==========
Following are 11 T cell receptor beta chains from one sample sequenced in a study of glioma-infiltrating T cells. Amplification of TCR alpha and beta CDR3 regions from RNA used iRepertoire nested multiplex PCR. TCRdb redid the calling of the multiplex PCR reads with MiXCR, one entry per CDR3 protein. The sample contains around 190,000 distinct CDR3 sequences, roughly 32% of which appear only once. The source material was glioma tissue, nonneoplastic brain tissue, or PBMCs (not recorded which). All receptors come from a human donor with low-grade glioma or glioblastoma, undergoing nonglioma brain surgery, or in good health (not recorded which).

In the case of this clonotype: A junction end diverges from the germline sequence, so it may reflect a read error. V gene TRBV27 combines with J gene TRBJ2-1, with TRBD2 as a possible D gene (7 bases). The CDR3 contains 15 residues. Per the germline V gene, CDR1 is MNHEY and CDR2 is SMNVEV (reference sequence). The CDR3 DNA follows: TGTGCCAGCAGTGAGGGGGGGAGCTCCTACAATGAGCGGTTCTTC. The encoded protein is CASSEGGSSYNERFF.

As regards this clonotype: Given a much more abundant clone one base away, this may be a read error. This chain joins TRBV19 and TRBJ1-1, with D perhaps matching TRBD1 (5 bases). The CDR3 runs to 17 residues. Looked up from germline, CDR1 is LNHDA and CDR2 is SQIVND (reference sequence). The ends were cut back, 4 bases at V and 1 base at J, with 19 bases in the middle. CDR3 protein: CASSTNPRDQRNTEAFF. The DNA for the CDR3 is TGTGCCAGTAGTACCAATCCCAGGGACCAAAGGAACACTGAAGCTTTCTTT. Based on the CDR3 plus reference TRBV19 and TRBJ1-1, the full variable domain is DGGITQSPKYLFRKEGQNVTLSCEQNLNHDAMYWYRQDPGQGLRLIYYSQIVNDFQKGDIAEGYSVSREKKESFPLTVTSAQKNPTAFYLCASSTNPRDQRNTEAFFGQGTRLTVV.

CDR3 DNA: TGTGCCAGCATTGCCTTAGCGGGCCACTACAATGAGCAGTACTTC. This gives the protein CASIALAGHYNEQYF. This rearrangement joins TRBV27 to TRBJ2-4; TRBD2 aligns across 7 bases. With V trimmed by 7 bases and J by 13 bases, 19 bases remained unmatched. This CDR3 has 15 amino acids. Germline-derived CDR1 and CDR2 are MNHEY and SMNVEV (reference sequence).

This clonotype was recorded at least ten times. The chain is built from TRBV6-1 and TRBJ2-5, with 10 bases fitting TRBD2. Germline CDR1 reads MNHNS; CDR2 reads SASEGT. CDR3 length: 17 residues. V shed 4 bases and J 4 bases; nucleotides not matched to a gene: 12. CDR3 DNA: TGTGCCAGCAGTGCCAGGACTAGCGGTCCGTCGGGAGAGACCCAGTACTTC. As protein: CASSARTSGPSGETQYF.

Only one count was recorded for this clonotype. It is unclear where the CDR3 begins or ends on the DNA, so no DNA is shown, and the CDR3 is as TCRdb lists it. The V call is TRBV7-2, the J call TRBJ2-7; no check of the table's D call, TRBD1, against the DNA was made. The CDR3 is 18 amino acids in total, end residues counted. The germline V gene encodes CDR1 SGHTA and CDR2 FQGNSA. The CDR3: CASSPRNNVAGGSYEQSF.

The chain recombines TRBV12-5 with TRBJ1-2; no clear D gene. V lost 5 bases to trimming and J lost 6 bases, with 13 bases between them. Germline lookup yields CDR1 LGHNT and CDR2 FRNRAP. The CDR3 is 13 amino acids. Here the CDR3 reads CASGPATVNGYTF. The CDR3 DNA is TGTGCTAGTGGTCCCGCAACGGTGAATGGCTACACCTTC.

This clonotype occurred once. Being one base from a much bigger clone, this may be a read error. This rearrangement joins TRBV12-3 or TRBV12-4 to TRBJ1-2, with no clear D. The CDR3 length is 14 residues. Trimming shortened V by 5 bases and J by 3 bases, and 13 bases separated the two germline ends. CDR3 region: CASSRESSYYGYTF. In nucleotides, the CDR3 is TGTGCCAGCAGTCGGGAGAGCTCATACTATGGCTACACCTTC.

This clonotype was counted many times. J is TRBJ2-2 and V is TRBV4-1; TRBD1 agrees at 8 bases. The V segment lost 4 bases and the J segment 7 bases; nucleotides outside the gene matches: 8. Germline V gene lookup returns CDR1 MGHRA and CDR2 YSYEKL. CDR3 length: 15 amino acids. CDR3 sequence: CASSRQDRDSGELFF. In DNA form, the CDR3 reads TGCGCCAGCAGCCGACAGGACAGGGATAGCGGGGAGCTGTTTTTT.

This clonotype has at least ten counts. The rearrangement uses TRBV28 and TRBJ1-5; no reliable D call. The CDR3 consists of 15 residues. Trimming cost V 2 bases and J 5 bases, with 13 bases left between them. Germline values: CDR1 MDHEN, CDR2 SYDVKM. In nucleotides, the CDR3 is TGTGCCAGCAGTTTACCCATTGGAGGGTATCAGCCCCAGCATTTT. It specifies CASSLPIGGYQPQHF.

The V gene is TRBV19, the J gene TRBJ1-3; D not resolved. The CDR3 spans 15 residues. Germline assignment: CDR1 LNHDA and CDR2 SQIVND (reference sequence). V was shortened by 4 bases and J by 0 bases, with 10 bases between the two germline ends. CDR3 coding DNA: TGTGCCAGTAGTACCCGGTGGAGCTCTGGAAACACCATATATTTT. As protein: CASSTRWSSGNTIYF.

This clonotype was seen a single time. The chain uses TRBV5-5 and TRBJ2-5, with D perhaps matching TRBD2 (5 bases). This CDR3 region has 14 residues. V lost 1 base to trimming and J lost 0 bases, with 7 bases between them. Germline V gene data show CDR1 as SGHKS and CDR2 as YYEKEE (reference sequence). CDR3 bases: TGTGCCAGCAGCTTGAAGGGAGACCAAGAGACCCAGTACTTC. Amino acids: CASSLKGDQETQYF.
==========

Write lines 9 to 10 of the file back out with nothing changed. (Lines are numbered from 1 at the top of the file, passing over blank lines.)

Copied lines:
This clonotype was counted many times. J is TRBJ2-2 and V is TRBV4-1; TRBD1 agrees at 8 bases. The V segment lost 4 bases and the J segment 7 bases; nucleotides outside the gene matches: 8. Germline V gene lookup returns CDR1 MGHRA and CDR2 YSYEKL. CDR3 length: 15 amino acids. CDR3 sequence: CASSRQDRDSGELFF. In DNA form, the CDR3 reads TGCGCCAGCAGCCGACAGGACAGGGATAGCGGGGAGCTGTTTTTT.

This clonotype has at least ten counts. The rearrangement uses TRBV28 and TRBJ1-5; no reliable D call. The CDR3 consists of 15 residues. Trimming cost V 2 bases and J 5 bases, with 13 bases left between them. Germline values: CDR1 MDHEN, CDR2 SYDVKM. In nucleotides, the CDR3 is TGTGCCAGCAGTTTACCCATTGGAGGGTATCAGCCCCAGCATTTT. It specifies CASSLPIGGYQPQHF.